Ammo For Sale

« « Another reason to like Tennessee | Home | CNN 50 Caliber Rifle Update » »

Move over, Eason Jordan

Matt reports that CNN wanted to conduct their hit-piece on the 50 caliber so badly that they violated the law to obtain the story. He has a follow up on the story noting that CNN traveled out of state and purchased a 50 caliber rifle in a private sale (which is not illegal). Then transported the rifle across state lines. This is in violation of the 18 U.S.C. section 922(a)(3).

CNN outright misled the public by acting as though the purchase of this firearm was conducted within the law. It wasn’t. Someone should go to jail.

Kevin has more. As does Jed. Matt is all over it.

Best pun goes to XRLQ with: The Most Busted Name in News

Update: As Xrlq points out, the purchase from a non-dealer is not a straw purchase as those can only be done through a dealer. However, CNN likely used a Texas resident to convince the seller that the purchase was legal.

Update 2: Matt has more on the illegalities of the situation. Now, do I think this reporter committed a hideous crime? No. He merely didn’t go about it right and have all his paperwork in line. He could have bought through an FFL without running afoul of the law. However, failure to fill out forms has resulted in ATF folks storming houses with machine guns and stomping kittens. It’s a silly law but the press is no better than you or me.

4 Responses to “Move over, Eason Jordan”

  1. FreedomSight Says:

    […] er if maybe there’s grounds for a conspiracy charge here.

    More blogswarming:David CodreaSay UncleStop the Bleating!LaylinesLes JonesGeek With a .45BloodlettingOne […]

  2. Kevin Baker Says:

    Wait: It’s illegal to use someone local to buy from a dealer, but not illegal to use someone local to buy from a private party for the same reason? Another example of the law not making any damned sense.

  3. Xrlq Says:

    Kevin, it makes no more or less sense than the “gun show loophole,” for exactly the same reason. There is no general prohibition on “straw purchases” per se, only on falsifying the documents required to make a purchase through a licensee. If those forms aren’t required, there’s no opportunity to commit that crime.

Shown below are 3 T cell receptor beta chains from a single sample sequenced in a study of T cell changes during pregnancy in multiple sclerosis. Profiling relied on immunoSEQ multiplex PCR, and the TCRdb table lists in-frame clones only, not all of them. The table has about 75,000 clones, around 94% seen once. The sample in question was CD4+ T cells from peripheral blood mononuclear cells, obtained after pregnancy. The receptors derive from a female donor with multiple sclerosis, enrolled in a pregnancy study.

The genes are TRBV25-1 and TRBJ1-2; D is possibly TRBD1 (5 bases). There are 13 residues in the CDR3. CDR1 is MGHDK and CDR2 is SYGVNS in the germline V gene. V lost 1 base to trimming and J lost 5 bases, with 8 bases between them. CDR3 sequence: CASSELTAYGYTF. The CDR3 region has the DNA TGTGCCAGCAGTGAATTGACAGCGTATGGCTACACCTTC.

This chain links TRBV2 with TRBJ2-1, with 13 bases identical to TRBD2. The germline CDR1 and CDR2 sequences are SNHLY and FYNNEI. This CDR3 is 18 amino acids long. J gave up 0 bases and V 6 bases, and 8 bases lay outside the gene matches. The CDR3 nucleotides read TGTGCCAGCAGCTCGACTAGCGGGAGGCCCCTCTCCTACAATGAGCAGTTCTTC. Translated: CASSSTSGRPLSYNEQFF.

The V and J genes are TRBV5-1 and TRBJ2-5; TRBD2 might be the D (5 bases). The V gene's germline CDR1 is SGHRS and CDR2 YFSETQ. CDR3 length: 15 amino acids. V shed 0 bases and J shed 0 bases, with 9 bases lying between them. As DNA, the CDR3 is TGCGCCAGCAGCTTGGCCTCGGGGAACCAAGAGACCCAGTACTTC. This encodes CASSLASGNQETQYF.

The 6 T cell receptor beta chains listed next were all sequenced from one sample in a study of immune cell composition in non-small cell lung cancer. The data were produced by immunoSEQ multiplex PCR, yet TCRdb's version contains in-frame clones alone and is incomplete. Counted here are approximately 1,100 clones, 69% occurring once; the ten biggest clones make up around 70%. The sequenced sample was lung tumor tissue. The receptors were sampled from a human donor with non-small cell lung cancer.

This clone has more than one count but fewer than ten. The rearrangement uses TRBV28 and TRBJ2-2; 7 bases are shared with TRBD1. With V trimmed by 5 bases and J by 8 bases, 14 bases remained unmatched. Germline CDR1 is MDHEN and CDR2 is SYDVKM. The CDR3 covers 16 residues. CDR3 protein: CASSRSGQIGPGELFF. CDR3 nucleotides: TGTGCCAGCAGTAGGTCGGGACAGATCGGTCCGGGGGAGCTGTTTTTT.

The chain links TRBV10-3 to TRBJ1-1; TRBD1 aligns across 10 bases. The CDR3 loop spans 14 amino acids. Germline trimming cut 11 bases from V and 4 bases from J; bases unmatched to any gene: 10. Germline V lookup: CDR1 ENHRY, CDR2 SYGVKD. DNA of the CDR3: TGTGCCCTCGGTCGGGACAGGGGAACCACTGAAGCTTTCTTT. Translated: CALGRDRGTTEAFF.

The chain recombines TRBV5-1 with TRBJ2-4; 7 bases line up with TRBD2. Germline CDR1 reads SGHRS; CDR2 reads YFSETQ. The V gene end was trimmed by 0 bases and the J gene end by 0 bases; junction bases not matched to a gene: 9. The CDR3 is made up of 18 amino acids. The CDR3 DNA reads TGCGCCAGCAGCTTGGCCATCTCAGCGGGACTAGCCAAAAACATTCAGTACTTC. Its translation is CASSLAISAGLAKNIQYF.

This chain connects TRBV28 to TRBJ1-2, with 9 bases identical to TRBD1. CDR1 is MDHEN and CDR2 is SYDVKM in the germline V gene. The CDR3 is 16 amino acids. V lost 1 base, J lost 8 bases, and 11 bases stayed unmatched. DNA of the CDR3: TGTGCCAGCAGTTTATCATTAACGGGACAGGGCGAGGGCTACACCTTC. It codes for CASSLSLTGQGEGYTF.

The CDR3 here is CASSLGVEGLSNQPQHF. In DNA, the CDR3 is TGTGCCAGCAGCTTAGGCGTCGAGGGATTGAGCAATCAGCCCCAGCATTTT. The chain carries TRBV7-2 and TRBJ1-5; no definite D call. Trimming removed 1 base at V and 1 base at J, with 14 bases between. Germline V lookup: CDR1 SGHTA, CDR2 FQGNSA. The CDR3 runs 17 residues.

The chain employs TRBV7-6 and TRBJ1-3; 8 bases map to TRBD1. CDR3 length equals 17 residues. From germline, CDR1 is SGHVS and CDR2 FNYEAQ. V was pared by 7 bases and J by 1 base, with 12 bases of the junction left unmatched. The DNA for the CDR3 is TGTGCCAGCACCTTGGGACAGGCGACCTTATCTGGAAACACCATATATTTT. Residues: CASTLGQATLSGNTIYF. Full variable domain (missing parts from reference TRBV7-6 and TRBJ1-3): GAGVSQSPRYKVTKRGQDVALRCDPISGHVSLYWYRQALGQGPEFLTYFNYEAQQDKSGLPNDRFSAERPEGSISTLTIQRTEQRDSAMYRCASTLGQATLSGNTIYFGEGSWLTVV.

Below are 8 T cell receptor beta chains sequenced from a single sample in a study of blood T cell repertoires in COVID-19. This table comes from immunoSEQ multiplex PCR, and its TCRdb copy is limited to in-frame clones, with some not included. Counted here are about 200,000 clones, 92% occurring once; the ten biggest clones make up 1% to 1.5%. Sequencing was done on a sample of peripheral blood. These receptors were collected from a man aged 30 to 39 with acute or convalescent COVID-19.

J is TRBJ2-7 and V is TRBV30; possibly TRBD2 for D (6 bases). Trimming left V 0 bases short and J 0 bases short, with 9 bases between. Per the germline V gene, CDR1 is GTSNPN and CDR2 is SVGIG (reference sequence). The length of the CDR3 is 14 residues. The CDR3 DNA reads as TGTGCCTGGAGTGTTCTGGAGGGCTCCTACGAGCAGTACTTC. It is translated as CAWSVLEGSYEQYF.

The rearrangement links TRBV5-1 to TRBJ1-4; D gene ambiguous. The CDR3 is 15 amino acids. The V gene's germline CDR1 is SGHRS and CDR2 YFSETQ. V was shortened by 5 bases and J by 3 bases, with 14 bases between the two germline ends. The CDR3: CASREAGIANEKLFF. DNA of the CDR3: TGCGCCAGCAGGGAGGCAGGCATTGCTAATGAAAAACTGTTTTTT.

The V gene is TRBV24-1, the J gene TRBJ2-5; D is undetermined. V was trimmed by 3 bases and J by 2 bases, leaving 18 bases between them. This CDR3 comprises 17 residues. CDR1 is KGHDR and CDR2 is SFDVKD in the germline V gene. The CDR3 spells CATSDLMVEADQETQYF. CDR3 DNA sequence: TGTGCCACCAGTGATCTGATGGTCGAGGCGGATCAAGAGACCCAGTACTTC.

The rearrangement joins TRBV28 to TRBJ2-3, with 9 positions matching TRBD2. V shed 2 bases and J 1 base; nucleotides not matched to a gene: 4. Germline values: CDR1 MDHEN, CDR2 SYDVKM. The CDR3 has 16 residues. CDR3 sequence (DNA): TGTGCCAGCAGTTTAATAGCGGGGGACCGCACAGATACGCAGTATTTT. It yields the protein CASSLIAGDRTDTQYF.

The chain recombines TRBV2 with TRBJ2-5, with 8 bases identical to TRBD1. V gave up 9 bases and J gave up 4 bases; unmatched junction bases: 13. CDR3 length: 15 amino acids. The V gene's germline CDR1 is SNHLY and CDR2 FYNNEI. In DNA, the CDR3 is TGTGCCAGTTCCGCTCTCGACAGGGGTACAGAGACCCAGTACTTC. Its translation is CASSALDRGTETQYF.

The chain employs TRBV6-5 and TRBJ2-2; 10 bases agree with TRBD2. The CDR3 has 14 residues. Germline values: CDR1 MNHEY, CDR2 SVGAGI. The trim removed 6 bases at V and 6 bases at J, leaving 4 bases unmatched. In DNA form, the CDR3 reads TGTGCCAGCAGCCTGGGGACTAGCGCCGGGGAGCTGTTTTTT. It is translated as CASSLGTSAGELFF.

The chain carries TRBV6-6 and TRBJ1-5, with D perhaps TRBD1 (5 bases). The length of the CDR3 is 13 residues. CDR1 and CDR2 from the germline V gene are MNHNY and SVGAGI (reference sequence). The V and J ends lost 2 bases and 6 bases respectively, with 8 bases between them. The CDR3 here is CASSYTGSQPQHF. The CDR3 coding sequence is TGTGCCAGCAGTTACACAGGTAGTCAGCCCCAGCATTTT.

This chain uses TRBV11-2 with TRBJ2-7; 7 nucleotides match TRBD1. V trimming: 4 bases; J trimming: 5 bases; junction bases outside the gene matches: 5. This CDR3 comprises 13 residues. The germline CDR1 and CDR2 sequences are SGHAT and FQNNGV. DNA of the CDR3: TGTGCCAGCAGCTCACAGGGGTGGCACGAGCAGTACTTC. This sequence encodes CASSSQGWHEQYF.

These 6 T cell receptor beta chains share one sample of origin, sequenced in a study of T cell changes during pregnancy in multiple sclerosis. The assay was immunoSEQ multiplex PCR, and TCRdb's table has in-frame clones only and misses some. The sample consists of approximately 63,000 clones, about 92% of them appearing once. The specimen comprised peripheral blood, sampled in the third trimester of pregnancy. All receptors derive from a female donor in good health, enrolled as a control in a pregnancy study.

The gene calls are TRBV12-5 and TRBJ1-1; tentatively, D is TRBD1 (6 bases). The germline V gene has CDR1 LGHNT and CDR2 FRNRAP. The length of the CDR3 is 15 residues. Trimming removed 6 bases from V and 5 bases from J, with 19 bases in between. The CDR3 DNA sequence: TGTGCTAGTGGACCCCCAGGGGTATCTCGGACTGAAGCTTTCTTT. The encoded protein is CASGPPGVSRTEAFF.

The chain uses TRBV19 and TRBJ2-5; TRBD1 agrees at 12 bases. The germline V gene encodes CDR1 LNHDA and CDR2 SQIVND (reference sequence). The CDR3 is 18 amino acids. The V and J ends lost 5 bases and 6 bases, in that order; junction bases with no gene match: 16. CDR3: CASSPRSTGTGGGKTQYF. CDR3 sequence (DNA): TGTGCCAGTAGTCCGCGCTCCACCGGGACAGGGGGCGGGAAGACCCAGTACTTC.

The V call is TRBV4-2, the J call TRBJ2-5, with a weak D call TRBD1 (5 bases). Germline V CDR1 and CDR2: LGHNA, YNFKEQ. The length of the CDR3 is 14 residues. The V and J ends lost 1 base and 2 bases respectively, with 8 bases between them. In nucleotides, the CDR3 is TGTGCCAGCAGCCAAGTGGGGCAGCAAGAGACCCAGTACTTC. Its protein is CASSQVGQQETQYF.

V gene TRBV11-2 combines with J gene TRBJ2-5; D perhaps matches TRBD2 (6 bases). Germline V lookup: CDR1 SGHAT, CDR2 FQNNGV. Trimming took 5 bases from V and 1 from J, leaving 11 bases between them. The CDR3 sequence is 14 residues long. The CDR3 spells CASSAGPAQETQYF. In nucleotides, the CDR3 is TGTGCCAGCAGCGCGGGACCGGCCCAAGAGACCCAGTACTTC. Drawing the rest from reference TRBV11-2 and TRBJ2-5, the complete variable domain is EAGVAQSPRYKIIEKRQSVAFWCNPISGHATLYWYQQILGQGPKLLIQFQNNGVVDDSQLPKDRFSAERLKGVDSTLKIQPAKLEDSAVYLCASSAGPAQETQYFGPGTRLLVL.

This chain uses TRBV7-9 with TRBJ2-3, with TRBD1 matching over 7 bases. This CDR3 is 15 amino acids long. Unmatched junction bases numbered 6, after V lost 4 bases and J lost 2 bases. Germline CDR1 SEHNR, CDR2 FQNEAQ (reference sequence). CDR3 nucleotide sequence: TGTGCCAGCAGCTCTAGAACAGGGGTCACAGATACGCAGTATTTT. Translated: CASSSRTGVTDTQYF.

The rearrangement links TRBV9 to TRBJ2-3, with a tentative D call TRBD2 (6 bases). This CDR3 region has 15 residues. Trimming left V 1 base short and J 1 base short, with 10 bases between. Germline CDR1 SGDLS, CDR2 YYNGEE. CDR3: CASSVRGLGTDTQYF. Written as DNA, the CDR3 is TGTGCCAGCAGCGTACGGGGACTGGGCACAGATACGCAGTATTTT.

Uncle: I agree that the press is no better than you or me; however, they shouldn’t be treated any worse, either. My guess (and it is a guess) is that the ATF has better things to do than to give more than a stern warning to purchasers who did not know about the law, and whose only crime was buying the right gun in the wrong state.

    As to the pun, I appreciate the nod but can’t claim originality. Someone, I forget who, coined it during the Eason Jordan scandal.

  4. big dirigible Says:

    “Wait: Itís illegal to use someone local to buy from a dealer, but not illegal to use someone local to buy from a private party for the same reason? Another example of the law not making any damned sense.”

    It does make sense, in a peculiar way. A private seller can’t access the NICS system, even if he wants to. A type 1 or 2 FFL must run the NICS check before making a transfer. A “straw man” purchase from an FFL basically uses Person A’s licensing, criminal record (or lack thereof), etc. to satisfy the NICS check, because the real buyer, Person B, can’t get past NICS (for whatever reason). But if there’s no NICS check, no deceit is needed to complete the transaction.

    There are some requirements on the private seller but they’re minimal. For instance, the seller is not supposed to sell to a buyer who’s obviously underaged – but he’s not required to go to any extraordinary lengths to verify the buyer’s age if the buyer lies about it.

    One could make a decent legal and practical argument that even minimal requirements could be dodged, in which case the Straw Man concept would apply to private sales as well. But that argument has apparently not yet been made. ATF doesn’t seem to interpret the situation that way. However, ATF interpretation are capricious. There are several known contradictory written opinions from ATF on legal interpretations of the federal laws. These questions seem to be answered by whoever at AFT happens to open the letter asking the question, and they don’t always answer them the same way. There are more formal processes for ATF “findings” but they’re not always used. And of course a court need not follow ATF’s reasoning.